The kids were also excited when they got to be part of the publicity. Two of the boys went with me to the book launch, and one of them asked me if I was going to freak out if everything wasn’t perfect. I assured him that I wouldn’t.
Chapter 16: What was it like to appear in public as a published author for the first time?
Braeuner: I was lucky in that I went to the National SCBWI (The Society of Children’s Book Writer’s and Illustrators) Conference just two weeks after the press release went out. So I was still on the emotional high from the freedom of telling everyone what had happened. (Not to mention proving to my friend that I was not seeing a married man!) So any awkwardness was smoothed over, or possibly ignored, by that rosy glow.
Chapter 16: Many aspiring writers believe their lives will be tremendously changed if they ever get a book published. Would you say your life is different now?
Braeuner: Well, I’m still single and I haven’t magically become a size four, so …
But, really, things have changed some. I am a lot busier. I have an agent, and I’ve been working on some projects that I hope will be picked up. While I was writing before, it is different to be writing for a deadline. I also have a website now that I try to keep updated. A lot of wonderful bloggers have asked for my thoughts on different aspects of children’s books. So I have tried my best to respond. I have considered creating my own blog, but I just don’t have time.
Time itself has become an issue. I have discovered that I need to balance my time differently. As much as I love the kids and they help with my writing, I still need time with other adults. My writing suffers if I don’t make sure that I have some social time for myself.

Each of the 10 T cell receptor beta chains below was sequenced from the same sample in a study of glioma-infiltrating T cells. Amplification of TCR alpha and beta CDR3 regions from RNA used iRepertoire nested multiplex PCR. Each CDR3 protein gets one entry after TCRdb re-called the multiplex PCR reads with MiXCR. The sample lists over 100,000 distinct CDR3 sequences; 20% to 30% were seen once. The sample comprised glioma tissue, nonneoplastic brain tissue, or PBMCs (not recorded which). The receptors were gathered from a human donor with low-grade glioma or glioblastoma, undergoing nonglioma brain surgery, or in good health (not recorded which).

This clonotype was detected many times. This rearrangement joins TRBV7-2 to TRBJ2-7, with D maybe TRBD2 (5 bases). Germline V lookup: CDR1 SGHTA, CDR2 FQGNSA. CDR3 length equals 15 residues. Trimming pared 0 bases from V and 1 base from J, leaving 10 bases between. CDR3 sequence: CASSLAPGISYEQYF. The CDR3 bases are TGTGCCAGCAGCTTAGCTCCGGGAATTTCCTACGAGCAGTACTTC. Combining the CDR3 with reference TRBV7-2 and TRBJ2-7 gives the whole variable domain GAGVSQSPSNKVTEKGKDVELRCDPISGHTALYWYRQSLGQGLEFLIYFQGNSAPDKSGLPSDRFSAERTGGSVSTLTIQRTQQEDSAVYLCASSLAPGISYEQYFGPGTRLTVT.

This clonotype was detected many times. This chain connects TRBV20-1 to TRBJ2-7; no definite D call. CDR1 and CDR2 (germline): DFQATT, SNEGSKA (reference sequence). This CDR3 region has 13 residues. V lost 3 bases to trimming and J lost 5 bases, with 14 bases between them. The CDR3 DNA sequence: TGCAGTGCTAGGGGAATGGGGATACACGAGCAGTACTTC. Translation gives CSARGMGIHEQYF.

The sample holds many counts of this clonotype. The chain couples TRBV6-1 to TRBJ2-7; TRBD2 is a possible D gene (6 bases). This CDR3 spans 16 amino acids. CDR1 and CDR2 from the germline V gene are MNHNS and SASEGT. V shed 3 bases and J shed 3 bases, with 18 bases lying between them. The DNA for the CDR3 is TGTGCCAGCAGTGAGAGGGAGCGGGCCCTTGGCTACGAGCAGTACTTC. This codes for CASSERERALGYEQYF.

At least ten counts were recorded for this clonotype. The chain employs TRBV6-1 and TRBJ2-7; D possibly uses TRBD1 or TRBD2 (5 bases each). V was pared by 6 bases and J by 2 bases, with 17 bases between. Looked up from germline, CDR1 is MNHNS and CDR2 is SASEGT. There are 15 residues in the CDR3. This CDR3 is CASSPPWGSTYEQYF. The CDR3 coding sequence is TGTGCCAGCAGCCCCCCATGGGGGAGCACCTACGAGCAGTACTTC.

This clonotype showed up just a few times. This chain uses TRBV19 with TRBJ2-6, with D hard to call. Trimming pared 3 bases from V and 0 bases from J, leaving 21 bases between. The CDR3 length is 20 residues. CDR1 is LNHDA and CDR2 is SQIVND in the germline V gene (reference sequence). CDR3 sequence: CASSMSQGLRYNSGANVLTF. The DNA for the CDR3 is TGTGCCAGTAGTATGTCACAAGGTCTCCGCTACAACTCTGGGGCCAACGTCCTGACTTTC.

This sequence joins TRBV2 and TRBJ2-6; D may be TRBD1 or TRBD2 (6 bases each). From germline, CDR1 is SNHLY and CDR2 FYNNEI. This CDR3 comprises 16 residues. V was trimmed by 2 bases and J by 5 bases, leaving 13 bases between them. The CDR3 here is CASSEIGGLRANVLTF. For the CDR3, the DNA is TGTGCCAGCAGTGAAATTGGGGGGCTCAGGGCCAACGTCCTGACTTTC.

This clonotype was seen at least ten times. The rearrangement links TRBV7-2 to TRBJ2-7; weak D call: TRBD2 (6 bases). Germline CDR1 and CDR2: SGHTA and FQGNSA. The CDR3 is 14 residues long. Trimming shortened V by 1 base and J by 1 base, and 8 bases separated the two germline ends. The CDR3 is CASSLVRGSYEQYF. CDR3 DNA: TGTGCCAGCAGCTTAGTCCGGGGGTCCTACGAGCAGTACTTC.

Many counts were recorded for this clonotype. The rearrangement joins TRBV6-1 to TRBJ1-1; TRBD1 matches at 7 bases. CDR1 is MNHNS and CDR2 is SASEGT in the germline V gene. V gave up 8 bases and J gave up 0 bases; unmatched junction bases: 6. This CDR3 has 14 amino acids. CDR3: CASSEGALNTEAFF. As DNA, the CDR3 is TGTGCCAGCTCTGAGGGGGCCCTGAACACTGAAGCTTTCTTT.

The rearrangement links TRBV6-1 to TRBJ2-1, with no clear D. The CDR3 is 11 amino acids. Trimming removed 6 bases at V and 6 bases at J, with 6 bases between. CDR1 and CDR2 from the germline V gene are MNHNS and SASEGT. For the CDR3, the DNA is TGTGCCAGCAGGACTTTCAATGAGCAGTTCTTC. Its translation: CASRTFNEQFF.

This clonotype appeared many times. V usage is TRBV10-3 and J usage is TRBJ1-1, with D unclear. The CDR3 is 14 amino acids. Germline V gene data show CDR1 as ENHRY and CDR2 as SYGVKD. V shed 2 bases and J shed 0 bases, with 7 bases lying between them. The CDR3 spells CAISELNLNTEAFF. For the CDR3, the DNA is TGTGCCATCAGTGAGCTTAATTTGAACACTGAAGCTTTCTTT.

Chapter 16: Both as a nanny and as someone with a master’s degree in child development, you must have read thousands of children’s books by now.
Braeuner: Tomie De Paola has been one of my favorites for as long as I can remember. I love to look for the doves in each book. I also love Dav Pilkey. While he is known for his humorous picture books, there is an older book that he wrote that is deeply moving called God Bless the Gargoyles. When it comes to children’s novels, I love Richard Peck—I remember reading Ghosts I have Been when I was young. Kate DiCamillo is another author I really enjoy and respect, especially since she has been successful in both straight fiction and fantasy. Bruce Coville and Neil Gaiman are some of my favorites when it comes to fantasy and humor.
Chapter 16: What’s next? Any plans for more children’s books, or for other kinds of writing?
Braeuner: I have another picture book that is being considered right now. It’s another rhyming book, and I am very pleased with how it turned out. I also have a middle-grade novel that my agent is getting ready to send out. It’s set right here in the South and is very funny. Right now I’m working on the first draft of a Young Adult novel set in Europe.
Tagged: Children & YA